KEIR RADNEDGE in WARSAW
— Every now and again sport throws up a match whose significance has very little to do with the event context. United States v Iran at the 1998 World Cup was one such meeting; Poland’s 1-1 draw with Russia here at the 2012 European Championship was another in that exclusive sequence.
History set the backdrop: the Russian fans’ march raised the temperature and the national anthems pushed the degrees further – especially as a massive ‘This Is Russia’ banner cascaded across one entire corner of Poland’s new National Stadium.
As if the match were not edged enough with drama: Poland needed to win to maintain hopes of progressing beyond the group phase while a Russian victory would ensure Dick Advocaat’s men a slot in the quarter-finals with a game to spare.
Poland had begun their opening match against Greece at high speed and sought a repeat. A right wing free kick from Ludovic Obraniak created one moment of panic in the Russian defence: a left wing corner which offered a headed half-chance to the tumbling Sebastian Boenisch another. Robert Lewandowski followed up with a 25m shot on the turn which rocketed over Vyacheslav Malafeev’s crossbar.
Control hung in the balance. Poland looked to Lewandowski repeatedly but he lacked support. Not so Russia. The integrated movement of midfielders and forwards was slippery smooth with Andrei Arshavin always probing. He set up the breakthrough, too, with a beautifully-flighted left-wing free kick which Alan Dzagoev, running in unnoticed from outside the penalty box, deflected beyond Przemyslav Tyton.
Leading at half-time, Russia remained apparently comfortable at the start of the second. They knew that the longer the game went on the more desperate the Poles would become in pursuit of an equaliser and the more gaps they would leave for Dzagoev, Kerzhakov and Co to exploit.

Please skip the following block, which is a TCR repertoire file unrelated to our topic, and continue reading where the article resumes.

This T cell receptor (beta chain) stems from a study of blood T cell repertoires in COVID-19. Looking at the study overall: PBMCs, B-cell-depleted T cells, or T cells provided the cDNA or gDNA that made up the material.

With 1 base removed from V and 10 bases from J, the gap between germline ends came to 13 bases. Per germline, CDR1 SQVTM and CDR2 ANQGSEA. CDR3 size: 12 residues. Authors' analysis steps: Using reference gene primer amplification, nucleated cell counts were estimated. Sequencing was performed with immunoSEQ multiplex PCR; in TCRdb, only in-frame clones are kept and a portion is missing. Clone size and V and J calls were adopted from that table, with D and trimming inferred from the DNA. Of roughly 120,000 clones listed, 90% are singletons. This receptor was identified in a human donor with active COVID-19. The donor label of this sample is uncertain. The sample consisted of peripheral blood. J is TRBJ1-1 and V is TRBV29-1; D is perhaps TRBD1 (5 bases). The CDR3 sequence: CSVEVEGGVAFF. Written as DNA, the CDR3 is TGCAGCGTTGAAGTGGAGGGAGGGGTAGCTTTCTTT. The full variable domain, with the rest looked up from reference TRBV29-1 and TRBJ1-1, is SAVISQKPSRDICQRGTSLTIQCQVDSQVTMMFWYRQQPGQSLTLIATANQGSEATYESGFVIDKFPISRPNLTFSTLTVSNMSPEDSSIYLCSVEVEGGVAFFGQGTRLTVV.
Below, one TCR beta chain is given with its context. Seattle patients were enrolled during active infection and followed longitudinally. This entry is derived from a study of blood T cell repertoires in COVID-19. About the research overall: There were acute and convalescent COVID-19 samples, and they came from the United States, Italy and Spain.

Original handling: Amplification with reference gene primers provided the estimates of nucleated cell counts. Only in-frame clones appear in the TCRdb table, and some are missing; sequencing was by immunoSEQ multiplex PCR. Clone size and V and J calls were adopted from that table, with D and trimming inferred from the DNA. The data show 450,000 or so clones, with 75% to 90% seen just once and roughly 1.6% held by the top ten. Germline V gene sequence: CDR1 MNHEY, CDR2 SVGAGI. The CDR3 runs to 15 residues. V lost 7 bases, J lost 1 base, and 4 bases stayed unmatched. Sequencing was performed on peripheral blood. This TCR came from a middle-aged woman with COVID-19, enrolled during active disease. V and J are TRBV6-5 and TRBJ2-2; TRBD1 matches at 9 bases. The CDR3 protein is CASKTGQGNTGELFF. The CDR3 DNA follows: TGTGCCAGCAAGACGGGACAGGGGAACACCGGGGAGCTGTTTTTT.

While they waited, however, they forgot the here and now. Lukasz Piszek skipped up the right wing and skipper Jakub Blaszczykowski not only took the ball forward but pushed it inside and unleashed a left-foot rocket of a shot which soared beyond Malafeev and up into the top corner. Polish Prime Minister Donald Tusk celebrated as wildly as the mass of Polish fans.
The Russians looked stunned. Their shape disintegrated. Eugen Polanski burst through on the right and had a shot blocked. Every tiem the Russians had possession the crowd whistled and jeered. Poland were still not playing particularly well but they were earning top marks for effort.
Their fans also, unlike in the Greece game, stayed with them – at one stage rising en masse, flags outstretched, to sing the national anthem. It was a stirring moment and clearly the Russian players felt the pressure weighing them down.
The draw was probably a relief for everyone – including the 450 riot police who had marched out, provocatively, to line up in front of the massed Russian fans in the Vistula bridge end.
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